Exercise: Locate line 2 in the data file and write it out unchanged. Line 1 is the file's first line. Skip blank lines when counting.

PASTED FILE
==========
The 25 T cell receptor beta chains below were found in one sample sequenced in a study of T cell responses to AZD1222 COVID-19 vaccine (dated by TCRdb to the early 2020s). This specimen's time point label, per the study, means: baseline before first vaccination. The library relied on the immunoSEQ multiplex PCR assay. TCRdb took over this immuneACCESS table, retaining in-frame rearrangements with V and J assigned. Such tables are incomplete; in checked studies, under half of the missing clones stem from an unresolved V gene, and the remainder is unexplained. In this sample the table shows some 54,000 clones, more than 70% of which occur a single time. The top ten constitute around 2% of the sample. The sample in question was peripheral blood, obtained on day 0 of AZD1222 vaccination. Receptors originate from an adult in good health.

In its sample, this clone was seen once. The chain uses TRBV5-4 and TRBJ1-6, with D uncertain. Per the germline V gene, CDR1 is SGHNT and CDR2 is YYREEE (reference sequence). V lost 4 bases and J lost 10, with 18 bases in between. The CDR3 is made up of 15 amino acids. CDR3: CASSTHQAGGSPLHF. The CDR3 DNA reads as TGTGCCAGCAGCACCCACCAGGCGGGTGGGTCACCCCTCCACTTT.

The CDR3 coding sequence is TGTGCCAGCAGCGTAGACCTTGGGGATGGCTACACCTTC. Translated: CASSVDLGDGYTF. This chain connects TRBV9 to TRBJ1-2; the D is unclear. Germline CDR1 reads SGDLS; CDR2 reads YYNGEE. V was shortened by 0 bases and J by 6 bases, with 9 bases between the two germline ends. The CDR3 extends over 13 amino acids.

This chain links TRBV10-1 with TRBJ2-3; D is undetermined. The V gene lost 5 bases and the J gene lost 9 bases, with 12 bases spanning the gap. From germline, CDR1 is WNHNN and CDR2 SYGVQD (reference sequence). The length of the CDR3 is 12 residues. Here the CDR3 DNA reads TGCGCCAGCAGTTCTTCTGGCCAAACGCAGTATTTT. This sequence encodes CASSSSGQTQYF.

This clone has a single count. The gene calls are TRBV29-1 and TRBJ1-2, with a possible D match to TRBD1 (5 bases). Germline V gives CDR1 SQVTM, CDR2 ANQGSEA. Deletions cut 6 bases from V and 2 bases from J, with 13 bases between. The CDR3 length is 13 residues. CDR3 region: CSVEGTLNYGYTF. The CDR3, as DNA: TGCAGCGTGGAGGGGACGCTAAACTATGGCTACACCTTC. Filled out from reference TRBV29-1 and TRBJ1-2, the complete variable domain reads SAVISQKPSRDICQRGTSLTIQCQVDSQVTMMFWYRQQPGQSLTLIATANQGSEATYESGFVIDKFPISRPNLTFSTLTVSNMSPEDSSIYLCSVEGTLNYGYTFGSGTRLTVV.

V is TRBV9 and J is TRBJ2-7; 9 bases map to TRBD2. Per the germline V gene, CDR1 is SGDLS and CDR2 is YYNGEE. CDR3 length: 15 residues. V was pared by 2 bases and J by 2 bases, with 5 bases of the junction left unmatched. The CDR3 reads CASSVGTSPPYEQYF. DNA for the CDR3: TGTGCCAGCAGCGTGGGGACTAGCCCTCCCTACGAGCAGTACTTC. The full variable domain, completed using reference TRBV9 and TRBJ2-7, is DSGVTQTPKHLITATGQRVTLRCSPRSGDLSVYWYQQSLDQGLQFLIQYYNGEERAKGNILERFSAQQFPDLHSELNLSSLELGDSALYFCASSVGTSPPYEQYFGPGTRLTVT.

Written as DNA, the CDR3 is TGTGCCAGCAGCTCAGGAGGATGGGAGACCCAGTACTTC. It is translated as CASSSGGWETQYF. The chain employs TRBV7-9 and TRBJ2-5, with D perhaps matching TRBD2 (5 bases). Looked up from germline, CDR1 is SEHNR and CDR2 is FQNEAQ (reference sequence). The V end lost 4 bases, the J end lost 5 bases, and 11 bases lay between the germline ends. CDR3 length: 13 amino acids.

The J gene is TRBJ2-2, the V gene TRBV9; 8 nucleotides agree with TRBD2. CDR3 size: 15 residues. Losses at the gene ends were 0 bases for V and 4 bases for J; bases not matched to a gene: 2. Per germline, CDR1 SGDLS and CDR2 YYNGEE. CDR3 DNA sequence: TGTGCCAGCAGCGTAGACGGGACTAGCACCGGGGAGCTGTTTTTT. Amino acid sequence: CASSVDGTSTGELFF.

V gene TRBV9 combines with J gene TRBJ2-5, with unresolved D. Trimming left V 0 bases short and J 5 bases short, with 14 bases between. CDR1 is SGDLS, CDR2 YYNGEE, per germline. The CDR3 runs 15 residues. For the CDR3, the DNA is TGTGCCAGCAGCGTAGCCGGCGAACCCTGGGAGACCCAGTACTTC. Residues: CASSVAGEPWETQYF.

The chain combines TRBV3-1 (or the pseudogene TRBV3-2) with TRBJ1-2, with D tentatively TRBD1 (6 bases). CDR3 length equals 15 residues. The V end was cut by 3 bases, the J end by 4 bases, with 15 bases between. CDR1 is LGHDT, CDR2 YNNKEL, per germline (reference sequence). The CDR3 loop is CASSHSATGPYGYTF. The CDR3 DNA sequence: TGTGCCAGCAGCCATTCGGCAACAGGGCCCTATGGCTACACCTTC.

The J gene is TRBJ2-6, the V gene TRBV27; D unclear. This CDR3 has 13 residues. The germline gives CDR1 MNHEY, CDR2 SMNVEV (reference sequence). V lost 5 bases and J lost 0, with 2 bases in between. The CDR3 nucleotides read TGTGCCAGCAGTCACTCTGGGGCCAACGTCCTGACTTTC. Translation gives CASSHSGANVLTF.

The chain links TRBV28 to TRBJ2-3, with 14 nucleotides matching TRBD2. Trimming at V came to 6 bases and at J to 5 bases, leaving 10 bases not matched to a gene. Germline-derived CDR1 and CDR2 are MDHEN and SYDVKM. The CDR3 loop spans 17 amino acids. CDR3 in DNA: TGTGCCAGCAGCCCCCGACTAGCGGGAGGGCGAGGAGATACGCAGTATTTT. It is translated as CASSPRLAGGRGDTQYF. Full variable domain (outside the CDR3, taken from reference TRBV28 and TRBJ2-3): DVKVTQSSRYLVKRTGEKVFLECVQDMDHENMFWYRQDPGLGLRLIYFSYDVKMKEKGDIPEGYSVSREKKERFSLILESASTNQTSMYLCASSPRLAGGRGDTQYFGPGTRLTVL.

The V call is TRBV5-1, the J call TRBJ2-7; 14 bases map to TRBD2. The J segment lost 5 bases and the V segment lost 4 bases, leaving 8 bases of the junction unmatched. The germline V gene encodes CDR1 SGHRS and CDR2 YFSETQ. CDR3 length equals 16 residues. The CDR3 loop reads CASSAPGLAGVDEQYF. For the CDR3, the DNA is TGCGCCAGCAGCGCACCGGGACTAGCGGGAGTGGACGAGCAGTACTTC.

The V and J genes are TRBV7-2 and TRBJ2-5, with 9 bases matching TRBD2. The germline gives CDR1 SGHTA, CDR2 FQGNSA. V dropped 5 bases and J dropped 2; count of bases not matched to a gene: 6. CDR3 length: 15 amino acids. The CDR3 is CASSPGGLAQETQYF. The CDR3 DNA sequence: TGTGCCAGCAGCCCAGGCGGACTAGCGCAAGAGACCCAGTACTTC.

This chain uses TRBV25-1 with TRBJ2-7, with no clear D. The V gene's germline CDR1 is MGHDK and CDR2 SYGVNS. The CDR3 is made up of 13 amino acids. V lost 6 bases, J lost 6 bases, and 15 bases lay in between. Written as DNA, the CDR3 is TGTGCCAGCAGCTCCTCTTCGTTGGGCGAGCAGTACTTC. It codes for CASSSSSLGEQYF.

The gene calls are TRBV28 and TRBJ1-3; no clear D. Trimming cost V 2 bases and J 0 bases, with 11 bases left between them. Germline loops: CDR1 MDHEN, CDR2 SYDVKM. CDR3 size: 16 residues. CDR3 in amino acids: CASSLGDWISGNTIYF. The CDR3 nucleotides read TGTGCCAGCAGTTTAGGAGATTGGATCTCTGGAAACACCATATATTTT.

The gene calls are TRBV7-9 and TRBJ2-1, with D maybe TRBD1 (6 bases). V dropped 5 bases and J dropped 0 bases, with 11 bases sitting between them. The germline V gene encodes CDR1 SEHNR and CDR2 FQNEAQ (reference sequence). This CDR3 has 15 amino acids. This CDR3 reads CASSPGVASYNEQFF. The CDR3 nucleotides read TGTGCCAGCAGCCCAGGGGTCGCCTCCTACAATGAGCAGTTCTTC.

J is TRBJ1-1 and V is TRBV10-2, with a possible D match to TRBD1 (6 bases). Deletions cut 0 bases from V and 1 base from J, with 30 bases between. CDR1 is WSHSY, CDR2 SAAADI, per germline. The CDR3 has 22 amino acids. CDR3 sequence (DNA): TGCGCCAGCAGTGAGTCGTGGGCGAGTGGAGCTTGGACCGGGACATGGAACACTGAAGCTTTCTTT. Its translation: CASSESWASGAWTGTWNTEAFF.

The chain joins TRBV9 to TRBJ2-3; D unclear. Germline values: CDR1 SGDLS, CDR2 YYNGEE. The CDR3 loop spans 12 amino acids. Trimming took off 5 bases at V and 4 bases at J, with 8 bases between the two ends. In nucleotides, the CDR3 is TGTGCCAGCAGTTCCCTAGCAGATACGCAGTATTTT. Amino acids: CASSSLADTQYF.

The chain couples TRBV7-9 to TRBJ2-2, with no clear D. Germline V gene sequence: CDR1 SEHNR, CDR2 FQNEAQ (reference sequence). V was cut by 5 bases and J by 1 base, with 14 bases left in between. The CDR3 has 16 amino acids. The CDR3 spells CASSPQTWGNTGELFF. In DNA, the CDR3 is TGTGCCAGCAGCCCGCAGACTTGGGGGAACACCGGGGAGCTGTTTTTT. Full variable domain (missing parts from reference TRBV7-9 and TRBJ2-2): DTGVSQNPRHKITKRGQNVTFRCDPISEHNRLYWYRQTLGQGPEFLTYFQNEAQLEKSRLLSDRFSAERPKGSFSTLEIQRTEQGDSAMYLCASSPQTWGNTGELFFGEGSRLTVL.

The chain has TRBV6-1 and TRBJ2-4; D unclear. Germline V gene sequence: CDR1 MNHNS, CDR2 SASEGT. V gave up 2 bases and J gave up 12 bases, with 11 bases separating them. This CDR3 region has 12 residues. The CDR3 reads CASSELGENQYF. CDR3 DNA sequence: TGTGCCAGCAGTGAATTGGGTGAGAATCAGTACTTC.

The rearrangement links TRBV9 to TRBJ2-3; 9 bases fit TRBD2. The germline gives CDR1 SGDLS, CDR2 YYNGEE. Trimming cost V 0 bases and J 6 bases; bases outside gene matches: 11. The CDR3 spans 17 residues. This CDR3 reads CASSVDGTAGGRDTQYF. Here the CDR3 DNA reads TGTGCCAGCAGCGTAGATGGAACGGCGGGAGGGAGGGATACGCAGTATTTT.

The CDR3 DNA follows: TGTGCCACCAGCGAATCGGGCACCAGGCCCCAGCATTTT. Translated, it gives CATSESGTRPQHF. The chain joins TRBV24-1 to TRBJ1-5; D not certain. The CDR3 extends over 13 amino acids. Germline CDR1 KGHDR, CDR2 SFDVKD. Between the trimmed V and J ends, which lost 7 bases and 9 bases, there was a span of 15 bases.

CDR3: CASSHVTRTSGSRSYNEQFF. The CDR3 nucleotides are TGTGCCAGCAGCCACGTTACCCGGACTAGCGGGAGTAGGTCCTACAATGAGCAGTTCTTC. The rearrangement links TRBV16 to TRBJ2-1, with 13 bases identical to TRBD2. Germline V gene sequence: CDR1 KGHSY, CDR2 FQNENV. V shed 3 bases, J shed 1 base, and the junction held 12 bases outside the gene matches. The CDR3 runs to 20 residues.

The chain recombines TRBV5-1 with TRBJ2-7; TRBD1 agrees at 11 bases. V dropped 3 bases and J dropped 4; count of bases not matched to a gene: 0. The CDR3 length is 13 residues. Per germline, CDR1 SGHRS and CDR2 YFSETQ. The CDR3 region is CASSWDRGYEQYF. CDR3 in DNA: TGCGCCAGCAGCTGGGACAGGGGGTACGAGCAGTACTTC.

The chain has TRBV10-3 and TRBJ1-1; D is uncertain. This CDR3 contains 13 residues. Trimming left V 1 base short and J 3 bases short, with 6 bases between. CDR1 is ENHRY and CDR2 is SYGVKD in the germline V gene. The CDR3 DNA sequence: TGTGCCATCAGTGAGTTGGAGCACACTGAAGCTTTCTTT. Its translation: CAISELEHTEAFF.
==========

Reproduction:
In its sample, this clone was seen once. The chain uses TRBV5-4 and TRBJ1-6, with D uncertain. Per the germline V gene, CDR1 is SGHNT and CDR2 is YYREEE (reference sequence). V lost 4 bases and J lost 10, with 18 bases in between. The CDR3 is made up of 15 amino acids. CDR3: CASSTHQAGGSPLHF. The CDR3 DNA reads as TGTGCCAGCAGCACCCACCAGGCGGGTGGGTCACCCCTCCACTTT.